Bank of England hikes interest rates for 12th time in battle with inflation | CNN Business


The Bank of England raised interest rates by a quarter of a percentage point Thursday, hiking the cost of borrowing for the twelfth consecutive time as it battles inflation above 10%.

The decision takes the main borrowing rate for commercial banks in the United Kingdom to 4.5%, the highest since October 2008. It comes a week after the US Federal Reserve and the European Central Bank also raised rates by a quarter-point.

The Bank of England was the world’s first major central bank to raise interest rates after the pandemic in December 2021, but inflation has remained stubbornly high in the United Kingdom due to soaring food and energy prices, and a tight jobs market.

“The [monetary policy] committee has voted to increase bank rate by 0.25 percentage points, to 4.5%, at this meeting. In doing so, the MPC is continuing to address the risk of more persistent strength in domestic price and wage setting,” the Bank of England said in a statement.

Data last month showed the annual rate of inflation fell to 10.1% in March, from 10.4% in February, still far higher than in the United States and Europe.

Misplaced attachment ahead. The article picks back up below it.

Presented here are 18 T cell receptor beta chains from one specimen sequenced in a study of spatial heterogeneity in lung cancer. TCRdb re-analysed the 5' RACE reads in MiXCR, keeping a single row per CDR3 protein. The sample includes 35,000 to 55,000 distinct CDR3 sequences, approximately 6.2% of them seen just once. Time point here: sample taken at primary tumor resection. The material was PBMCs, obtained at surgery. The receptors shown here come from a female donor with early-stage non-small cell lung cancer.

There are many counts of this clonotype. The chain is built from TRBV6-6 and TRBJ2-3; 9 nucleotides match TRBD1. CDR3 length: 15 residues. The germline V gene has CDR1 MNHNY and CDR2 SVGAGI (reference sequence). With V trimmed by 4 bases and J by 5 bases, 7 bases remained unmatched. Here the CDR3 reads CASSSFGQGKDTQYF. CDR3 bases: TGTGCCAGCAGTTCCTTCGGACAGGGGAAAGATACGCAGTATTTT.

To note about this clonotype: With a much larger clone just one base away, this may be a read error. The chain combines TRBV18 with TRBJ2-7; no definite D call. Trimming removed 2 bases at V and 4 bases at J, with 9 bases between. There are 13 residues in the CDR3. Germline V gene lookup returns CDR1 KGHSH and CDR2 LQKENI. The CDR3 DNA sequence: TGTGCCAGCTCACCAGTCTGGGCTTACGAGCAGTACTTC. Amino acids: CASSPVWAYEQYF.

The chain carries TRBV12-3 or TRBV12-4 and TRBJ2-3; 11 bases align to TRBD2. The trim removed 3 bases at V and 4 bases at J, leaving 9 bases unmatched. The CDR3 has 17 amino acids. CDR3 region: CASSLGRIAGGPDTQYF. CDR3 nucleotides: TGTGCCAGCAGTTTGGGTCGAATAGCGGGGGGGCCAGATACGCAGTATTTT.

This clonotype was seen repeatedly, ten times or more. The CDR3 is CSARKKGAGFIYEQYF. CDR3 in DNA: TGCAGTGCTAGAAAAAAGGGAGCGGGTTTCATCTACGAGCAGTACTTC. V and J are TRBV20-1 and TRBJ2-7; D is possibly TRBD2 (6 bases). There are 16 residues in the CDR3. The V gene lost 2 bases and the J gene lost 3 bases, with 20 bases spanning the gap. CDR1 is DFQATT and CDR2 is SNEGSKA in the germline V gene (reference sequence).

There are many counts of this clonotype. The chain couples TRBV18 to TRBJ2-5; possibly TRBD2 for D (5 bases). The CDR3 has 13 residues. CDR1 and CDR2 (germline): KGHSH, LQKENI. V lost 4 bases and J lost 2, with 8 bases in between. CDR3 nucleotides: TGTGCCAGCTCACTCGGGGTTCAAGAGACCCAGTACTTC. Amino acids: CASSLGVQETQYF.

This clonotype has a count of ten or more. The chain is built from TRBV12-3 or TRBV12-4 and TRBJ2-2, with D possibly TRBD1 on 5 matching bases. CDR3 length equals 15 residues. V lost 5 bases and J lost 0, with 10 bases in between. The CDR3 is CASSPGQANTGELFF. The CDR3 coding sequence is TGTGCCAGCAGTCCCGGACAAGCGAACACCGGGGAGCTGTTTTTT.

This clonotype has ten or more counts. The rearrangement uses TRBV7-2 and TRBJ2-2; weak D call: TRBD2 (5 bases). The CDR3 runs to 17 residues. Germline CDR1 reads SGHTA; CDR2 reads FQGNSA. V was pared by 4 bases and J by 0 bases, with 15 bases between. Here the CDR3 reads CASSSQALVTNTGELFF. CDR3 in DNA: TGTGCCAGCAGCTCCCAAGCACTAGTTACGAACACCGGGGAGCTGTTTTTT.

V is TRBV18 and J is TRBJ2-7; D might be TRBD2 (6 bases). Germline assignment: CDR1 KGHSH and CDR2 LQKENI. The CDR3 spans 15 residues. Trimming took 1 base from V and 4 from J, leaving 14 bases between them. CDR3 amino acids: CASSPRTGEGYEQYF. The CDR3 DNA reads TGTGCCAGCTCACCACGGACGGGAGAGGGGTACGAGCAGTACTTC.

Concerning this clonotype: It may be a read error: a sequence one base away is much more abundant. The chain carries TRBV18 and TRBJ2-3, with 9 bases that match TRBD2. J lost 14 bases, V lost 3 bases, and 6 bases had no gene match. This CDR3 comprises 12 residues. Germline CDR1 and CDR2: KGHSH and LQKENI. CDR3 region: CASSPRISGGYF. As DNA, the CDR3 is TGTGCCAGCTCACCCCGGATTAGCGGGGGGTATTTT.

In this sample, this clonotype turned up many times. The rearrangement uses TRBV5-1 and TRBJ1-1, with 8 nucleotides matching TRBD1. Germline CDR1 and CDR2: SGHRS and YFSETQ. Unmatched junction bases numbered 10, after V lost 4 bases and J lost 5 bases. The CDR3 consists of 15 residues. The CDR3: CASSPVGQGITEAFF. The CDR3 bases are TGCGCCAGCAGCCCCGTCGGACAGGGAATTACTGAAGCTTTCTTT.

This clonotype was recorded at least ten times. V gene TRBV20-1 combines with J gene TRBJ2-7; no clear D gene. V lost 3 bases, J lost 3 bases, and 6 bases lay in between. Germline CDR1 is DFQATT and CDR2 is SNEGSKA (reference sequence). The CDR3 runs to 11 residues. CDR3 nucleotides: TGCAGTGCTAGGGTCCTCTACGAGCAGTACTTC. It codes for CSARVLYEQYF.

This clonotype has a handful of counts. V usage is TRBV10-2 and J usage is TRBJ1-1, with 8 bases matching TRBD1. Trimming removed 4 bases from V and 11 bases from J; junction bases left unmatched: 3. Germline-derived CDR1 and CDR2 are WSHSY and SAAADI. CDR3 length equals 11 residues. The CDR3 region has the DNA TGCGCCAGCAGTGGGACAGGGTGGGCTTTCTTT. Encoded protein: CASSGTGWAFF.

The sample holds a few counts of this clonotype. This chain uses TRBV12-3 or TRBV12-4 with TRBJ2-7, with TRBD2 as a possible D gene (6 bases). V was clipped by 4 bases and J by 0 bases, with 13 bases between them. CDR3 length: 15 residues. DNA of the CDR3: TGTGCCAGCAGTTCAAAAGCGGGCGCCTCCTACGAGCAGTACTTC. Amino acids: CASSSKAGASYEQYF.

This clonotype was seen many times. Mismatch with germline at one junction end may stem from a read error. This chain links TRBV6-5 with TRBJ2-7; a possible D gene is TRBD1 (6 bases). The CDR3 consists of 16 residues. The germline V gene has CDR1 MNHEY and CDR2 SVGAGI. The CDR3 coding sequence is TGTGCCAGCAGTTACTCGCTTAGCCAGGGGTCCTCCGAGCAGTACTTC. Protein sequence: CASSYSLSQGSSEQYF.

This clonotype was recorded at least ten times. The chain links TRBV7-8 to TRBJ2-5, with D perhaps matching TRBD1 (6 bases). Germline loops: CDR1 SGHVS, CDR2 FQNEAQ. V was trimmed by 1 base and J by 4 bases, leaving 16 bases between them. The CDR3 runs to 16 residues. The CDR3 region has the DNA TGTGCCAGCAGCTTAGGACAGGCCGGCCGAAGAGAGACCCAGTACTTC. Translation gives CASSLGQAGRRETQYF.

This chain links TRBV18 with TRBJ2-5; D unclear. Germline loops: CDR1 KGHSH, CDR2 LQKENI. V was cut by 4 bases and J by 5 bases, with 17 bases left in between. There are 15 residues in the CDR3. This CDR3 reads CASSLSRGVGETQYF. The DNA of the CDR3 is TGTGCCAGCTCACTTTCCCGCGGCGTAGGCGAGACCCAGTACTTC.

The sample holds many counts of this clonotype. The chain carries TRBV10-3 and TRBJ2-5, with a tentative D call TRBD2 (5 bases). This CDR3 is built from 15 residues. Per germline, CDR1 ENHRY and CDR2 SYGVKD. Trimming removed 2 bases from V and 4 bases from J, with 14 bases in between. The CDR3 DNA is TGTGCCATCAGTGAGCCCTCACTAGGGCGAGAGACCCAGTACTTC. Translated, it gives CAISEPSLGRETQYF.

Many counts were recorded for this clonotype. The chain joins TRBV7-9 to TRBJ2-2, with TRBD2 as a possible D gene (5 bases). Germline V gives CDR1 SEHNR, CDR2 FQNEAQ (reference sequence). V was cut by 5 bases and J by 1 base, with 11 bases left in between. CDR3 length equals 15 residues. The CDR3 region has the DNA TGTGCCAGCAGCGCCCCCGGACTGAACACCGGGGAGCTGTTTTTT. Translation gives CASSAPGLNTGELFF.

Food prices jumped 19.2% on the previous year — the biggest increase in more than 45 years — as the price of bread and cereals rose at a record clip.

Meanwhile, year-on-year growth in regular pay, which excludes bonuses, was 6.6% in the three months to February 2023, ONS data showed. UK wage growth, which is also higher than in the United States and Europe, has added to the inflation problem, even though pay rises have not kept pace with surging prices.

The Bank of England’s job is made more difficult by the fact that the UK economy is expected to shrink this year. That’s because interest rate hikes are a drag on the economy as they make loans and mortgages more expensive, weighing on spending by businesses and consumers.

UK gross domestic product is expected to shrink by 0.3% this year, in what would be the worst performance of any major developed economy, according to the International Monetary Fund.

— This is a developing story and will be updated.

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